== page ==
2. Make sure the content flows logically.
What’s the secret to building a strong, sturdy home? It’s all in the foundation on which it’s built. A solid foundation lays the groundwork for how the rest of the house will come together. Build a weak foundation and, well, you may have a pretty crumbly house on your hands. The same goes for your employee training content. Without a sound, logical structure, the content will quickly unravel and yield frustrated, disengaged employees.
You can avoid this scenario by ensuring your training content is centered around learning objectives. Learning objectives describe what your employees can expect to learn throughout their training. They also give learners an idea of how they’ll be expected to perform once training is complete. Structuring your content around your learning objectives will ensure the training is focused and streamlined.
3. Create visually appealing material.
The human eye is naturally attracted to visuals, but it takes just about eight seconds for it to wander somewhere else if the material isn’t visually appealing. As a result, anything your employees will be looking at — whether that’s a video, an infographic, or an article — should be pleasing to the eye and make structural sense.
Another tip? Create content that’s in line with your company’s brand guidelines. Use your company’s official colors, logos, fonts, and tone of voice. Branded, customized content will be taken more seriously by your employees. What’s more, it will demonstrate how invested your company truly is in training and in your employees’ success.
4. Ask your employees to engage in peer learning activities.
If you read our last blog post, you’ll know all about using the protégé effect to maximize your training’s ROI. The protégé effect describes the idea that learners who explain a concept to others reinforce their own understanding of the subject. How can you deploy this phenomenon effectively in training? By facilitating peer learning activities.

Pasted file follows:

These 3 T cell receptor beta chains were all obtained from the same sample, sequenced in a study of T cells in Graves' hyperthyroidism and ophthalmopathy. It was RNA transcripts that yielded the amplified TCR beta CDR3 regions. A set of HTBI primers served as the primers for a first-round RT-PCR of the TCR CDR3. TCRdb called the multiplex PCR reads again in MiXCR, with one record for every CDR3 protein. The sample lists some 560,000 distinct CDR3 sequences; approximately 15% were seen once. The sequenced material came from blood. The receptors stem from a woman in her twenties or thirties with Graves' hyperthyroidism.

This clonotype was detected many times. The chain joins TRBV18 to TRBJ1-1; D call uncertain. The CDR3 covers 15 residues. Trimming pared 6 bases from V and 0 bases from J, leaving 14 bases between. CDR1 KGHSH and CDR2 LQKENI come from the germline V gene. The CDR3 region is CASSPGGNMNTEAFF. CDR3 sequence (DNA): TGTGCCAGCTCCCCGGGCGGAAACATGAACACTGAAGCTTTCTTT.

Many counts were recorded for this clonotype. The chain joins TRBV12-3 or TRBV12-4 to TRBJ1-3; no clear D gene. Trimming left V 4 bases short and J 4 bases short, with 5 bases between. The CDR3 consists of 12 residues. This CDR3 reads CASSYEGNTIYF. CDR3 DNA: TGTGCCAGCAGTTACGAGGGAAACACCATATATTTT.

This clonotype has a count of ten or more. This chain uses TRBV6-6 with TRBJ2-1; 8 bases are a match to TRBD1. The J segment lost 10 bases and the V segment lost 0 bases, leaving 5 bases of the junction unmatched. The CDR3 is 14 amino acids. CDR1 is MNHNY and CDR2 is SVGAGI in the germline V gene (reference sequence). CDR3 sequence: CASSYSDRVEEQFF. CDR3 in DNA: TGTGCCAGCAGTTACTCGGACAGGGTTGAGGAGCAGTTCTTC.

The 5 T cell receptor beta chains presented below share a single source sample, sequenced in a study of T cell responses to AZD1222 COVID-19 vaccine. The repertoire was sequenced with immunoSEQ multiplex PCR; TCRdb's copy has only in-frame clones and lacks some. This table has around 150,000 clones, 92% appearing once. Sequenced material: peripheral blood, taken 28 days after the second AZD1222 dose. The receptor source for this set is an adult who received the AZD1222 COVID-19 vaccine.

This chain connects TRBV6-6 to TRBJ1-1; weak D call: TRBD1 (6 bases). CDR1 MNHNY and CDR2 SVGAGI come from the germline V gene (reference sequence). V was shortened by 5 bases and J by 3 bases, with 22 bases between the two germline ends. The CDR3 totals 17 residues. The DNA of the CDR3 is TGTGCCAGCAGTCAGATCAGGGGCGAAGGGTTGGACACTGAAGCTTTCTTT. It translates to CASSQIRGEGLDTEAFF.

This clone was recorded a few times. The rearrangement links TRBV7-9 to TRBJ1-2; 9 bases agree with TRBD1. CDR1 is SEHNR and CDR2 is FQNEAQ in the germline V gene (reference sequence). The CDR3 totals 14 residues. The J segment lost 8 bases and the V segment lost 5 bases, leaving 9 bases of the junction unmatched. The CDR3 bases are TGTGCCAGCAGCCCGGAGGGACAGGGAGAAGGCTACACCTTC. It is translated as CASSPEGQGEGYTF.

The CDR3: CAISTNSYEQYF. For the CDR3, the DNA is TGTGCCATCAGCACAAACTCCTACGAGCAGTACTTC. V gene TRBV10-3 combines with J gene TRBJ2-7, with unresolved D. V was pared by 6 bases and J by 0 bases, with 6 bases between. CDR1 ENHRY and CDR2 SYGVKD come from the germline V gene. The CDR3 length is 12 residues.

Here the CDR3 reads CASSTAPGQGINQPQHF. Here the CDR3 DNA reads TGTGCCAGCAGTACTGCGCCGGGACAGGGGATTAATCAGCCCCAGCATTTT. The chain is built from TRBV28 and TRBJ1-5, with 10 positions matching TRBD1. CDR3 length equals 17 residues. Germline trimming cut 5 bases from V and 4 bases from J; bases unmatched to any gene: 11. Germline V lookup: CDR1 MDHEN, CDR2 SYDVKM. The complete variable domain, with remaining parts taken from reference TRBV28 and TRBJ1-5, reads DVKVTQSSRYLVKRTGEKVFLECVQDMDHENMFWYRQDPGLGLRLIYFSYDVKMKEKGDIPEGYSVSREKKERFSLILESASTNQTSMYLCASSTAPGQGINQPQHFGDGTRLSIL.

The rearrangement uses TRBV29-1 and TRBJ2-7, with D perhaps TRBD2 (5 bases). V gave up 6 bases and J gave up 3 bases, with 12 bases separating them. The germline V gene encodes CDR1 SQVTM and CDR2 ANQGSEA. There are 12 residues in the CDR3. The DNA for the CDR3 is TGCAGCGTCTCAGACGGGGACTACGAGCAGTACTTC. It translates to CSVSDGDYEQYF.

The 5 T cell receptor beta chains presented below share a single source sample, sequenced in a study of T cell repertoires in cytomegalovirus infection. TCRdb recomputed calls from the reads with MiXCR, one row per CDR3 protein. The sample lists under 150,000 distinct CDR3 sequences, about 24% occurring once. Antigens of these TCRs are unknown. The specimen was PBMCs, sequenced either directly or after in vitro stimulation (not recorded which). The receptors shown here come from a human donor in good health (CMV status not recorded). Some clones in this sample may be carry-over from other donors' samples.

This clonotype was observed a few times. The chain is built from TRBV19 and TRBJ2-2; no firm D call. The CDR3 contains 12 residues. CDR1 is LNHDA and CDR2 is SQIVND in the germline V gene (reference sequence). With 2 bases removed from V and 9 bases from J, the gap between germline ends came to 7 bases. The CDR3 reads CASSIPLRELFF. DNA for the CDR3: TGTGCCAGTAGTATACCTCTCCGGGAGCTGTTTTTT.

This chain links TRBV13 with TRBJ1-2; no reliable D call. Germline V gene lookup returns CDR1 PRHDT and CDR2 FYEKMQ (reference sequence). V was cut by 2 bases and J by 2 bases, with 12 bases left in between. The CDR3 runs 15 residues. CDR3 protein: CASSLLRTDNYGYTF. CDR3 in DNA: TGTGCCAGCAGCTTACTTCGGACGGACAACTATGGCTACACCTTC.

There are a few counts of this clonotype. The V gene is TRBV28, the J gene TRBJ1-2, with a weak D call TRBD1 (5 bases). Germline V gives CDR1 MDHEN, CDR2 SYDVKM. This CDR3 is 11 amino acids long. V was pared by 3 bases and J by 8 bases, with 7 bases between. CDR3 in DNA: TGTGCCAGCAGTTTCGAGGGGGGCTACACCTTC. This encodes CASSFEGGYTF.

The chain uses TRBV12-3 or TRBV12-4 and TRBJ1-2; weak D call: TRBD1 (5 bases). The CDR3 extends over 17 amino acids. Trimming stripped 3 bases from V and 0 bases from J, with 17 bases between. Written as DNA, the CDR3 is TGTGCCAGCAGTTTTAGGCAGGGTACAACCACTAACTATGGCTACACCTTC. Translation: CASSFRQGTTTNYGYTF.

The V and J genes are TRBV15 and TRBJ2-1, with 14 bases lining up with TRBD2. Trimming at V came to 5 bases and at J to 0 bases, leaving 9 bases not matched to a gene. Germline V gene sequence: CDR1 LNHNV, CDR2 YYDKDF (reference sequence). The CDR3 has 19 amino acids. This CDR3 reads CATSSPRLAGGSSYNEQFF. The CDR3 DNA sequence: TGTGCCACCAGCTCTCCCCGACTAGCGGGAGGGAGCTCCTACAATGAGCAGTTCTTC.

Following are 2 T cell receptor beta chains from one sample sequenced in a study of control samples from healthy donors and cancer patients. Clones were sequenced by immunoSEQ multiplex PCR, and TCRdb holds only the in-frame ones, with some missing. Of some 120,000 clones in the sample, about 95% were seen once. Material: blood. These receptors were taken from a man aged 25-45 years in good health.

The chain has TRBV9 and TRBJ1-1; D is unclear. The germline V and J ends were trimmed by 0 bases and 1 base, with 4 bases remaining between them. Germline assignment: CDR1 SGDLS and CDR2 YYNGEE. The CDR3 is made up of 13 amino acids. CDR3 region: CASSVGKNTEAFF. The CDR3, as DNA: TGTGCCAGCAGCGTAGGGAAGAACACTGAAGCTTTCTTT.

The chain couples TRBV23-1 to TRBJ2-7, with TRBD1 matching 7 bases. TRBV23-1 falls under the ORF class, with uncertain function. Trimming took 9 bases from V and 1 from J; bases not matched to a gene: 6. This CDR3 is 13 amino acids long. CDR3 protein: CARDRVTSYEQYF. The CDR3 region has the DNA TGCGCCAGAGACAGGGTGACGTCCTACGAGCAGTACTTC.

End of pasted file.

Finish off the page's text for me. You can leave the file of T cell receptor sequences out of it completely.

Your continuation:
Peer learning helps contribute to highly engaged workforces, generally because employees usually feel more comfortable with peer-to-peer learning than with formal presentations from leadership. Peer learning enables employees to form genuine, trust-based connections with their colleagues while better learning and retaining valuable training information. It’s a win-win for both employees and employers.
Conducting jigsaw groups, for example, is a fantastic peer learning method that enhances information retention and employee engagement. Put employees into separate groups, and give each group different sections of their training material to learn. Then, put one employee from each separate group into another mixed group and ask them to present to their colleagues. This enables the group members to synthesize their knowledge and form genuine connections with their peers.
5. Make it entertaining.
One innovative training method that’s gained popularity in recent years is gamifying. Gamifying involves infusing game-like elements in a non-game context. A good example of this would be adding interactive quizzes at the end of each training module. Gamifying taps into the human brain’s primal urge to accomplish achievements (such as advancing in or winning the game.) It also unlocks a sense of healthy competitiveness among people, which can deepen their engagement levels during training.